Translation in Second Language Learning and Teaching

Arnd Witte, Theo Harden and Alessandra Ramos de Oliveira Harden (2009)

Peter Lang: Bern, pp. 414, ISBN 978 3 03911 8977, SFR 80.00

Reviewed by: Sara Laviosa

The 24 articles included in the volume edited by Witte et al. were presented at a conference on ‘Translation and Second Language Teaching and Learning’ that was hosted at the National University of Ireland, Maynooth, from 27th to 29th March 2008. The authors of this variegated collection of scholarly works address three interrelated questions: 1) where and how translation can help learners achieve language proficiency; 2) the role played by translation in developing intercultural competence; and 3) the types of cognitive processes that are involved in translation. These issues are discussed within the framework provided by the communicative approach to language teaching (CLT), which accepts a judicious use of the learner’s native language where feasible, and the use of translation where students need or benefit from it (Finocchiaro and Brumfit 1983, in Richards and Rodgers 2001: 156).

On the basis of this interpretation of some of the distinctive features of CLT (see also Widdowson 1978; Titford and Hieke 1985; Krings 1994; Klein-Braley 1996, all quoted in Witte et al 2009: 1), the contributors to the volume edited by Witte et al, share the view that “[t]ranslation in language teaching has by no means the objective of educating translators” (Witte et al. 2009: 2). Therefore, Cordero’s (1984: 350ff in Stiefel 2009: 110) distinction between educational and professional translation is taken on board. This clear stance explains why the teaching methods illustrated or recommended in this volume draw mainly on the insights provided by psycholinguistic studies of bilingualism, second language acquisition studies, and foreign language education theory. On the other hand, the achievements of translation studies scholarship are largely considered to be relevant in translator training (Gnutzmann 2009: 56) and less important in language teaching. An exception is Lisa Stiefel’s study, whose point of departure is that “[t]he learner, like the translator, is confronted with the complexities of language and culture” (2009: 99).

Crucially, Stiefel draws on the convergence between translation studies research (Katan 1999; Stolze 2001; Nida 2004, in Stiefel 2009) and foreign language pedagogy (Cordero 1984; Byram 1995; Einbeck 2002; Savignon and Sysoyev 2002, in Stiefel 2009) to support the revival of translation in language teaching. She then examines three different pedagogic projects where translation exercises have been or can be usefully incorporated so that the language learner is given the opportunity to assume the role of mediator in “a socially relevant context in which he can practice his language, social, and cultural fluency” (Stiefel 2009: 115). These projects are: Cordero’s course in educational translation, Einbeck’s course in literature designed for study abroad students, and Savignon and Sysoyev’s nine-week project aimed at developing sociocultural strategies.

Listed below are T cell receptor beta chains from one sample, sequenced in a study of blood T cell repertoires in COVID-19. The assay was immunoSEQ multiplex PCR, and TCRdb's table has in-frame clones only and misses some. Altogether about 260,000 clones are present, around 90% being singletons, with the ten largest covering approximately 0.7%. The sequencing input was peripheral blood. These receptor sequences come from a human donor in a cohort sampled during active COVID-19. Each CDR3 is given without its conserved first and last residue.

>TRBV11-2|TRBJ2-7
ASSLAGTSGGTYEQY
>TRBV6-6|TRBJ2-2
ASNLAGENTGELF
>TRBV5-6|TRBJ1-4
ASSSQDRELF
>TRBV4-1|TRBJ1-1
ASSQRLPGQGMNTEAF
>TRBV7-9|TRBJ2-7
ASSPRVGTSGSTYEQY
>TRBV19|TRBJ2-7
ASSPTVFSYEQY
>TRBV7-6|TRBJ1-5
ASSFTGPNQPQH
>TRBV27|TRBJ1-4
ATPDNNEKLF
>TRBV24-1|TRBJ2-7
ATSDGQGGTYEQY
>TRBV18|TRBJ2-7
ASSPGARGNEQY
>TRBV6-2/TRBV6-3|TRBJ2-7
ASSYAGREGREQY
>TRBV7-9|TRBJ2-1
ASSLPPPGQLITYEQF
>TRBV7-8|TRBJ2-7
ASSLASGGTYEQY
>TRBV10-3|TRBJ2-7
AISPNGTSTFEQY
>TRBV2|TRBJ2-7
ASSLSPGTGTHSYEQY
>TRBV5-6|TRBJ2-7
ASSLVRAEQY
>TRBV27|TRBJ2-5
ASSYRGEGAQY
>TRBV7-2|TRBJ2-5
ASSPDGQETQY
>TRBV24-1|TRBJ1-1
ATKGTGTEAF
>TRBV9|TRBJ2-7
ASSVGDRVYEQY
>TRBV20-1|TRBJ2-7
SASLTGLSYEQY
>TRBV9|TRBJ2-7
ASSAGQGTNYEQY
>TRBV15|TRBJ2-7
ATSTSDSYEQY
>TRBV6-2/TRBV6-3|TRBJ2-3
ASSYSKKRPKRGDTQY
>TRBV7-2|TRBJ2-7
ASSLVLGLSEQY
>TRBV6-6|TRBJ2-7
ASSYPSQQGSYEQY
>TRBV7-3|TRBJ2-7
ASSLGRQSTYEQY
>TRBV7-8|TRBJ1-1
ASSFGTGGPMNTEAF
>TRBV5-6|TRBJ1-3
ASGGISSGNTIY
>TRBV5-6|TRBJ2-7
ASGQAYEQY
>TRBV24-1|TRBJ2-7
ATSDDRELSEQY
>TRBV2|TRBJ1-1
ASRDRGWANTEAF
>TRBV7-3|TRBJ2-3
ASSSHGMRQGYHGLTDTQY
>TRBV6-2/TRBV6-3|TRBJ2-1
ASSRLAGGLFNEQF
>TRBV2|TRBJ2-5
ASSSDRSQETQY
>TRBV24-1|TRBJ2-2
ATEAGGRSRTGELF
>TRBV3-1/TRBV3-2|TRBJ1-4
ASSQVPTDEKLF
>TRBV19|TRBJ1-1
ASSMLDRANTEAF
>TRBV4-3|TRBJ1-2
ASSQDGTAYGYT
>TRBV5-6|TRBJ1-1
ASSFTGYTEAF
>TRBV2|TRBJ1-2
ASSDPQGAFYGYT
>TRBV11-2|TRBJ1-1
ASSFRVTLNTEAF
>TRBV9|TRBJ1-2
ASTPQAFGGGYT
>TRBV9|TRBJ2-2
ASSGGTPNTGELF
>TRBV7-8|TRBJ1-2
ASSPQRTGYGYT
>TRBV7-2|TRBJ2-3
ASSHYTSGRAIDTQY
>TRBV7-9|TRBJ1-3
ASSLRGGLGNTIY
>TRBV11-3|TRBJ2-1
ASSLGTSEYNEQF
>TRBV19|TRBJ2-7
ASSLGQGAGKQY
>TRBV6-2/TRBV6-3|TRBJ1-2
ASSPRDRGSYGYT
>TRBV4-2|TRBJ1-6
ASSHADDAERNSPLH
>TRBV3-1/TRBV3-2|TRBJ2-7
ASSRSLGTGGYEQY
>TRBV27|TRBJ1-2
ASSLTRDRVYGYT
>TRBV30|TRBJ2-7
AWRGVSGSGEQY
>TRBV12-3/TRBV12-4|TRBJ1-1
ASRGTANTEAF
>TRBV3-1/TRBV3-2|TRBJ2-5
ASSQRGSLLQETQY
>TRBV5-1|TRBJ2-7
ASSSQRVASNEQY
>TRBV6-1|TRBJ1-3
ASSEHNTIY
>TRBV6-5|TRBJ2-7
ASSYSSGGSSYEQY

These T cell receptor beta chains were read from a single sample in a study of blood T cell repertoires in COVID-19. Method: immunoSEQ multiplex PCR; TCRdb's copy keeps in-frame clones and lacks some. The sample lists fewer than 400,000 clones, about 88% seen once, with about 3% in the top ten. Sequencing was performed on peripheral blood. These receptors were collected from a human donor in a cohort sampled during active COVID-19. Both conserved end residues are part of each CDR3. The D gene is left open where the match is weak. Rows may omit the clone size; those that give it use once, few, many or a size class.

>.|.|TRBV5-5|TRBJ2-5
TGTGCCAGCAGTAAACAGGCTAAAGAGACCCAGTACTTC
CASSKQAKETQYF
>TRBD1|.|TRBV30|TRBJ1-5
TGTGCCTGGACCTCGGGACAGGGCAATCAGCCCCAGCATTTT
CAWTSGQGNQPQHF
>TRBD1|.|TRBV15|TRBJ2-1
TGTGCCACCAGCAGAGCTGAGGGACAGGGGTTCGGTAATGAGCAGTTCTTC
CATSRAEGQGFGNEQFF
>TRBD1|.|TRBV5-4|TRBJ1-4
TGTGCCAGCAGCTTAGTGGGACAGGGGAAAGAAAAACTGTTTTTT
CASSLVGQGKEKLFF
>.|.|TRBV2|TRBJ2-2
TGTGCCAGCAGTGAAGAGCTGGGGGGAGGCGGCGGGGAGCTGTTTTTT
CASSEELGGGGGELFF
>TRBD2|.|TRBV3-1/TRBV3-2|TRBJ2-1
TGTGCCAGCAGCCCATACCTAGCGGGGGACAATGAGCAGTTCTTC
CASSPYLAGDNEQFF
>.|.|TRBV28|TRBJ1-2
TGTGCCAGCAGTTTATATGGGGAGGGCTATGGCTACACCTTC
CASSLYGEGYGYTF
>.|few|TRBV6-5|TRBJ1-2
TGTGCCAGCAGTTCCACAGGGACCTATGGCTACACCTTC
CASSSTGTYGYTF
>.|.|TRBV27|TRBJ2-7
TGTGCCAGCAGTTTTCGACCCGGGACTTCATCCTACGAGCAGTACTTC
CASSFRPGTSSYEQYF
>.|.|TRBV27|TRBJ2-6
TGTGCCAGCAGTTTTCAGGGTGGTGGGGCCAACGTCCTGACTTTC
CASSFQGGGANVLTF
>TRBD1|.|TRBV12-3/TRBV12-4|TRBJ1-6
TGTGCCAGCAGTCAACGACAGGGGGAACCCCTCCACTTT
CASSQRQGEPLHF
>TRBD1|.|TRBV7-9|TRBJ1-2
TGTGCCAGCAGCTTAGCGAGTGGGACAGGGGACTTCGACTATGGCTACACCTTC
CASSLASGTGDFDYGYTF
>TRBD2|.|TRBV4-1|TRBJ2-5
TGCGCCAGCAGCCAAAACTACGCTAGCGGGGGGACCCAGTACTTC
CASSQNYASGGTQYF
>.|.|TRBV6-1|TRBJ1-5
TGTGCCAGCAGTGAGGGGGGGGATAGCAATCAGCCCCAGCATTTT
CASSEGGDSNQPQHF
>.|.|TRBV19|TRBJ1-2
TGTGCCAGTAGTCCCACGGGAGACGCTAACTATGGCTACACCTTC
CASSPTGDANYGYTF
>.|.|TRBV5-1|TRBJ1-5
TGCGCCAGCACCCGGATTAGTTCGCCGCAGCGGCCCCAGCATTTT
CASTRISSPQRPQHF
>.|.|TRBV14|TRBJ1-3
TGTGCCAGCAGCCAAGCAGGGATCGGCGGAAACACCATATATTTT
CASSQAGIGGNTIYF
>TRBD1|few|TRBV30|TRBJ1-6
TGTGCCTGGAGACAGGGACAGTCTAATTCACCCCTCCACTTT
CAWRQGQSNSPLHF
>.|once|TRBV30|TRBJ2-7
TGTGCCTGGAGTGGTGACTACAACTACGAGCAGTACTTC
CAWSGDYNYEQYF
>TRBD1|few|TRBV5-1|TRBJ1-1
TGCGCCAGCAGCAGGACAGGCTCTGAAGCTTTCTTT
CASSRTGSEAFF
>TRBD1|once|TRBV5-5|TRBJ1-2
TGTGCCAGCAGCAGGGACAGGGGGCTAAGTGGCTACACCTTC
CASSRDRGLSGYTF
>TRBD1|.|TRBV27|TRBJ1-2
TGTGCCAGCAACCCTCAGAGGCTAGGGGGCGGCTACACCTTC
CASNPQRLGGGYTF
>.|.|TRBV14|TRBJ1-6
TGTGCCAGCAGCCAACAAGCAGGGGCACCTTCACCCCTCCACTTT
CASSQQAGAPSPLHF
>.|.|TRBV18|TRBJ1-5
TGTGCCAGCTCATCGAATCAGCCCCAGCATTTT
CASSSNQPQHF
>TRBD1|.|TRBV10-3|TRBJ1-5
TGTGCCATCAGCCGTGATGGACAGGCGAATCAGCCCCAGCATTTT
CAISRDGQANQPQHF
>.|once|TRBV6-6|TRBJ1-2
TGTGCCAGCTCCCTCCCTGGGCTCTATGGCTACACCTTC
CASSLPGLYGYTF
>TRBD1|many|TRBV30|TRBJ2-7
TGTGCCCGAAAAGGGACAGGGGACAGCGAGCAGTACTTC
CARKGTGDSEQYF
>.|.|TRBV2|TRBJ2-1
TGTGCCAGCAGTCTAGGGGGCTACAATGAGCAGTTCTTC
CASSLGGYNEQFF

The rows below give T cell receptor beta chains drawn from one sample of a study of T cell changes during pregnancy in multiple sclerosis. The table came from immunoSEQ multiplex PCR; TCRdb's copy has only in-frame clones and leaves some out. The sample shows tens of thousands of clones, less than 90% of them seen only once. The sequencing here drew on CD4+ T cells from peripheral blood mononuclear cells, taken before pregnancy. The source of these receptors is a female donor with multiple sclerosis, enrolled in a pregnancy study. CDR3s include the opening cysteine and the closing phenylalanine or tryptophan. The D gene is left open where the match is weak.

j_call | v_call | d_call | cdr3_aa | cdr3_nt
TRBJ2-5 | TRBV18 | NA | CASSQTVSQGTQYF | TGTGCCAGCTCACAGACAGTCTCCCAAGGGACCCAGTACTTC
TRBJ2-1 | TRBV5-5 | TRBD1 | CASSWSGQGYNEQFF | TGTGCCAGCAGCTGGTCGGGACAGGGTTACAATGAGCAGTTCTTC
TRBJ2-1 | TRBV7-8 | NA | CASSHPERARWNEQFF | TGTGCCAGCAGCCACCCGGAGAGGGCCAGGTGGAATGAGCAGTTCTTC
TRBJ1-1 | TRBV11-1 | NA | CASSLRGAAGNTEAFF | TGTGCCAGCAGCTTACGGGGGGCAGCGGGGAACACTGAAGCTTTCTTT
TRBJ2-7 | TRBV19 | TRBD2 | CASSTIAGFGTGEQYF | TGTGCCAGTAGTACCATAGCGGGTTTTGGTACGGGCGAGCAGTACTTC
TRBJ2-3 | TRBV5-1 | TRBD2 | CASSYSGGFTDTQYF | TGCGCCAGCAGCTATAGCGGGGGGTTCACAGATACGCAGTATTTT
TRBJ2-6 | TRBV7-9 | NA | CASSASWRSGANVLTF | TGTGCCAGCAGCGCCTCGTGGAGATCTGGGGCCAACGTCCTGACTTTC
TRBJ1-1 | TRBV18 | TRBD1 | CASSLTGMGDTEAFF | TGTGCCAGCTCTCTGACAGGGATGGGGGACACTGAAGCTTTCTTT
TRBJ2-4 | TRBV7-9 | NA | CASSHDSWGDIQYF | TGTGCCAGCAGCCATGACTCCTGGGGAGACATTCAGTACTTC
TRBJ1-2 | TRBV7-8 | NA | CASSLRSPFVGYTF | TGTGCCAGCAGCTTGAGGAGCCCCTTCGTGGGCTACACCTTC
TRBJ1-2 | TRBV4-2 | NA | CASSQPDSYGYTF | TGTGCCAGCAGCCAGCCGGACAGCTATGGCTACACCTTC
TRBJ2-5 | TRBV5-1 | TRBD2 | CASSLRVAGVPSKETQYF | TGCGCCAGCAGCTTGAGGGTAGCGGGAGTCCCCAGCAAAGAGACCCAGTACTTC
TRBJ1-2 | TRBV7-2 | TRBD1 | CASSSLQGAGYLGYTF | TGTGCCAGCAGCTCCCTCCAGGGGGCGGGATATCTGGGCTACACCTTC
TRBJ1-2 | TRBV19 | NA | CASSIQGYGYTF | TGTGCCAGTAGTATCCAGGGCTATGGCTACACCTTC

The above principles, which have been examined in detail in part one of the volume, have been variedly applied in the foreign language classroom. More specifically, part two is devoted to different kinds of translation exercises ranging from word-to-word translation to sight translation activities, task-based projects, and subtitling. Part three focuses on reading and translating literary texts with a view to developing not only reading comprehension skills by also the capacity to appreciate cultural differences. Finally, part four addresses specific translation problems arising from L1-L2 mismatches at various levels of textual analysis. In the student-centred classroom described in these studies, the teacher is a facilitator and the student is encouraged to engage in a variety of real-life tasks, where new technologies offer many opportunities for diversifying and innovating traditional language teaching procedures.


Richards, Jack C. and Theodore S. Rodgers (2001) Approaches and Methods in Language Teaching. Cambridge: Cambridge University Press.

©inTRAlinea & Sara Laviosa (2011).
[Review] "Translation in Second Language Learning and Teaching", inTRAlinea Vol. 13
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